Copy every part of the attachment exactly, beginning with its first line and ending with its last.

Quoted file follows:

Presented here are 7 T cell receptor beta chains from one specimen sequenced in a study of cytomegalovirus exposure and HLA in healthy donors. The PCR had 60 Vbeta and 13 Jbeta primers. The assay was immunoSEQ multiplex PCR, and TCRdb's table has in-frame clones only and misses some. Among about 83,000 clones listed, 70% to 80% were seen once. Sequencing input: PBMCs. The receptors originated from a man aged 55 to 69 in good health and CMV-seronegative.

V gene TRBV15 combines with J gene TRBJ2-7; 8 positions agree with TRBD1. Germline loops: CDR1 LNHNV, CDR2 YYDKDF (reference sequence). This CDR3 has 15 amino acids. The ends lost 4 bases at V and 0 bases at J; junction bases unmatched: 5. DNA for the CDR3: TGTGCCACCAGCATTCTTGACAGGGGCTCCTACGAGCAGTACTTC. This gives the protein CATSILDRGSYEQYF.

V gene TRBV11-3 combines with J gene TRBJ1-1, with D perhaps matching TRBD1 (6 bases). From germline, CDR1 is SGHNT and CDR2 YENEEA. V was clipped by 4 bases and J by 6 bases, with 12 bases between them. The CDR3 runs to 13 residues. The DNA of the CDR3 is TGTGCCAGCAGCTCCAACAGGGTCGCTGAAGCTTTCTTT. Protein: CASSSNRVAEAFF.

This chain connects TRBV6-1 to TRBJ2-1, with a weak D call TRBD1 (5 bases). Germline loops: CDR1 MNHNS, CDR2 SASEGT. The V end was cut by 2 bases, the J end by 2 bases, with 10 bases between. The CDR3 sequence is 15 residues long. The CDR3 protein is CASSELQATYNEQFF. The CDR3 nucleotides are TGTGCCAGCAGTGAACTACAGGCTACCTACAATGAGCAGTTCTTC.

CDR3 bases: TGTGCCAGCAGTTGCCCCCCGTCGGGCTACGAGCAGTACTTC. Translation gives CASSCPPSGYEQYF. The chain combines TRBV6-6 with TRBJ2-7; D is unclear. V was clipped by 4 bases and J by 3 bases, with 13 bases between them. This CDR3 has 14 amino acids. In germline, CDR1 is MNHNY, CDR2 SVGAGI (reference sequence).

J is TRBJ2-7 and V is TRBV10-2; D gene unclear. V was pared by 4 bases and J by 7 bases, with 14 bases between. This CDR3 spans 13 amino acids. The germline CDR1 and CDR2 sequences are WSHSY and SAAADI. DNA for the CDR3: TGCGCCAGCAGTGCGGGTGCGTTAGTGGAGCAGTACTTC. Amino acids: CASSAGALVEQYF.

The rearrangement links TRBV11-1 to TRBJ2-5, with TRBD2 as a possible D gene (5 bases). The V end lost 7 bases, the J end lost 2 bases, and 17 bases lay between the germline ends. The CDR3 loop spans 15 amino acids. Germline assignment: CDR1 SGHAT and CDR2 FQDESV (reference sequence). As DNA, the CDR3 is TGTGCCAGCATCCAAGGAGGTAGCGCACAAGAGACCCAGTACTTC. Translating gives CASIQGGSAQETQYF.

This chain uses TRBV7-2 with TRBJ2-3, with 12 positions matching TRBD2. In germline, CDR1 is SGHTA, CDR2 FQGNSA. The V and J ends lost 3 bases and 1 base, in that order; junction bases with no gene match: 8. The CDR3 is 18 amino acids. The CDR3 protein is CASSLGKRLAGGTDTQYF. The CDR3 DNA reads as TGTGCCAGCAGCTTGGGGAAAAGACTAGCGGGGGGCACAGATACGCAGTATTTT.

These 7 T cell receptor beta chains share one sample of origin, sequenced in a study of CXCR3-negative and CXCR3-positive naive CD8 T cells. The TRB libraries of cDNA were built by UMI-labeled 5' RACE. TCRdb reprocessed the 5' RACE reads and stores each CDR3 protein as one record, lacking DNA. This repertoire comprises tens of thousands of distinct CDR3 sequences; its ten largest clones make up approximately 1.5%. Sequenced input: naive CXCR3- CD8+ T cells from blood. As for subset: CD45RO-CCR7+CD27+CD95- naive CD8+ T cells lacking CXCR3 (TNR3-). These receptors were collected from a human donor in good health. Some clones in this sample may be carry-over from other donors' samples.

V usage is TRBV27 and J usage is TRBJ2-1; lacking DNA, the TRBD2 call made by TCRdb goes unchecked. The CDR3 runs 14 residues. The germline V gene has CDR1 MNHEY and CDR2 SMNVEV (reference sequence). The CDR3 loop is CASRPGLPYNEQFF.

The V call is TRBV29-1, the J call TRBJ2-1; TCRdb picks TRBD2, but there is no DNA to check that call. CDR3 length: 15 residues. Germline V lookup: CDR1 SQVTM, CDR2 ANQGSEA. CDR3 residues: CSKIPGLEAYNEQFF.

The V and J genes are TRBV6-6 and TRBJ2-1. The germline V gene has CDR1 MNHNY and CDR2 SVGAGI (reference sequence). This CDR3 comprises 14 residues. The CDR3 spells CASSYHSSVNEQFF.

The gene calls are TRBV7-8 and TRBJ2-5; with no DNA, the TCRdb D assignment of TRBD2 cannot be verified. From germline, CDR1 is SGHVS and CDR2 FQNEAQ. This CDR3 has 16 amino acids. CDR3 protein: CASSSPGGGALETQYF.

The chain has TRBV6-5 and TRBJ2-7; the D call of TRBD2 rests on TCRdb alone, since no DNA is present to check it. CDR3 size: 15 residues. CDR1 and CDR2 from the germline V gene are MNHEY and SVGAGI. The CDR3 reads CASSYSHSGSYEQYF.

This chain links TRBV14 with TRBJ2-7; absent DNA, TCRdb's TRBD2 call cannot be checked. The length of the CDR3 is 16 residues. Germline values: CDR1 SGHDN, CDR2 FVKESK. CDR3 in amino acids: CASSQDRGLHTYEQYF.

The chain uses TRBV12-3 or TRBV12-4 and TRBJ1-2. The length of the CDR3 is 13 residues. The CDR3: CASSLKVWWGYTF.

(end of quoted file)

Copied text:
Presented here are 7 T cell receptor beta chains from one specimen sequenced in a study of cytomegalovirus exposure and HLA in healthy donors. The PCR had 60 Vbeta and 13 Jbeta primers. The assay was immunoSEQ multiplex PCR, and TCRdb's table has in-frame clones only and misses some. Among about 83,000 clones listed, 70% to 80% were seen once. Sequencing input: PBMCs. The receptors originated from a man aged 55 to 69 in good health and CMV-seronegative.

V gene TRBV15 combines with J gene TRBJ2-7; 8 positions agree with TRBD1. Germline loops: CDR1 LNHNV, CDR2 YYDKDF (reference sequence). This CDR3 has 15 amino acids. The ends lost 4 bases at V and 0 bases at J; junction bases unmatched: 5. DNA for the CDR3: TGTGCCACCAGCATTCTTGACAGGGGCTCCTACGAGCAGTACTTC. This gives the protein CATSILDRGSYEQYF.

V gene TRBV11-3 combines with J gene TRBJ1-1, with D perhaps matching TRBD1 (6 bases). From germline, CDR1 is SGHNT and CDR2 YENEEA. V was clipped by 4 bases and J by 6 bases, with 12 bases between them. The CDR3 runs to 13 residues. The DNA of the CDR3 is TGTGCCAGCAGCTCCAACAGGGTCGCTGAAGCTTTCTTT. Protein: CASSSNRVAEAFF.

This chain connects TRBV6-1 to TRBJ2-1, with a weak D call TRBD1 (5 bases). Germline loops: CDR1 MNHNS, CDR2 SASEGT. The V end was cut by 2 bases, the J end by 2 bases, with 10 bases between. The CDR3 sequence is 15 residues long. The CDR3 protein is CASSELQATYNEQFF. The CDR3 nucleotides are TGTGCCAGCAGTGAACTACAGGCTACCTACAATGAGCAGTTCTTC.

CDR3 bases: TGTGCCAGCAGTTGCCCCCCGTCGGGCTACGAGCAGTACTTC. Translation gives CASSCPPSGYEQYF. The chain combines TRBV6-6 with TRBJ2-7; D is unclear. V was clipped by 4 bases and J by 3 bases, with 13 bases between them. This CDR3 has 14 amino acids. In germline, CDR1 is MNHNY, CDR2 SVGAGI (reference sequence).

J is TRBJ2-7 and V is TRBV10-2; D gene unclear. V was pared by 4 bases and J by 7 bases, with 14 bases between. This CDR3 spans 13 amino acids. The germline CDR1 and CDR2 sequences are WSHSY and SAAADI. DNA for the CDR3: TGCGCCAGCAGTGCGGGTGCGTTAGTGGAGCAGTACTTC. Amino acids: CASSAGALVEQYF.

The rearrangement links TRBV11-1 to TRBJ2-5, with TRBD2 as a possible D gene (5 bases). The V end lost 7 bases, the J end lost 2 bases, and 17 bases lay between the germline ends. The CDR3 loop spans 15 amino acids. Germline assignment: CDR1 SGHAT and CDR2 FQDESV (reference sequence). As DNA, the CDR3 is TGTGCCAGCATCCAAGGAGGTAGCGCACAAGAGACCCAGTACTTC. Translating gives CASIQGGSAQETQYF.

This chain uses TRBV7-2 with TRBJ2-3, with 12 positions matching TRBD2. In germline, CDR1 is SGHTA, CDR2 FQGNSA. The V and J ends lost 3 bases and 1 base, in that order; junction bases with no gene match: 8. The CDR3 is 18 amino acids. The CDR3 protein is CASSLGKRLAGGTDTQYF. The CDR3 DNA reads as TGTGCCAGCAGCTTGGGGAAAAGACTAGCGGGGGGCACAGATACGCAGTATTTT.

These 7 T cell receptor beta chains share one sample of origin, sequenced in a study of CXCR3-negative and CXCR3-positive naive CD8 T cells. The TRB libraries of cDNA were built by UMI-labeled 5' RACE. TCRdb reprocessed the 5' RACE reads and stores each CDR3 protein as one record, lacking DNA. This repertoire comprises tens of thousands of distinct CDR3 sequences; its ten largest clones make up approximately 1.5%. Sequenced input: naive CXCR3- CD8+ T cells from blood. As for subset: CD45RO-CCR7+CD27+CD95- naive CD8+ T cells lacking CXCR3 (TNR3-). These receptors were collected from a human donor in good health. Some clones in this sample may be carry-over from other donors' samples.

V usage is TRBV27 and J usage is TRBJ2-1; lacking DNA, the TRBD2 call made by TCRdb goes unchecked. The CDR3 runs 14 residues. The germline V gene has CDR1 MNHEY and CDR2 SMNVEV (reference sequence). The CDR3 loop is CASRPGLPYNEQFF.

The V call is TRBV29-1, the J call TRBJ2-1; TCRdb picks TRBD2, but there is no DNA to check that call. CDR3 length: 15 residues. Germline V lookup: CDR1 SQVTM, CDR2 ANQGSEA. CDR3 residues: CSKIPGLEAYNEQFF.

The V and J genes are TRBV6-6 and TRBJ2-1. The germline V gene has CDR1 MNHNY and CDR2 SVGAGI (reference sequence). This CDR3 comprises 14 residues. The CDR3 spells CASSYHSSVNEQFF.

The gene calls are TRBV7-8 and TRBJ2-5; with no DNA, the TCRdb D assignment of TRBD2 cannot be verified. From germline, CDR1 is SGHVS and CDR2 FQNEAQ. This CDR3 has 16 amino acids. CDR3 protein: CASSSPGGGALETQYF.

The chain has TRBV6-5 and TRBJ2-7; the D call of TRBD2 rests on TCRdb alone, since no DNA is present to check it. CDR3 size: 15 residues. CDR1 and CDR2 from the germline V gene are MNHEY and SVGAGI. The CDR3 reads CASSYSHSGSYEQYF.

This chain links TRBV14 with TRBJ2-7; absent DNA, TCRdb's TRBD2 call cannot be checked. The length of the CDR3 is 16 residues. Germline values: CDR1 SGHDN, CDR2 FVKESK. CDR3 in amino acids: CASSQDRGLHTYEQYF.

The chain uses TRBV12-3 or TRBV12-4 and TRBJ1-2. The length of the CDR3 is 13 residues. The CDR3: CASSLKVWWGYTF.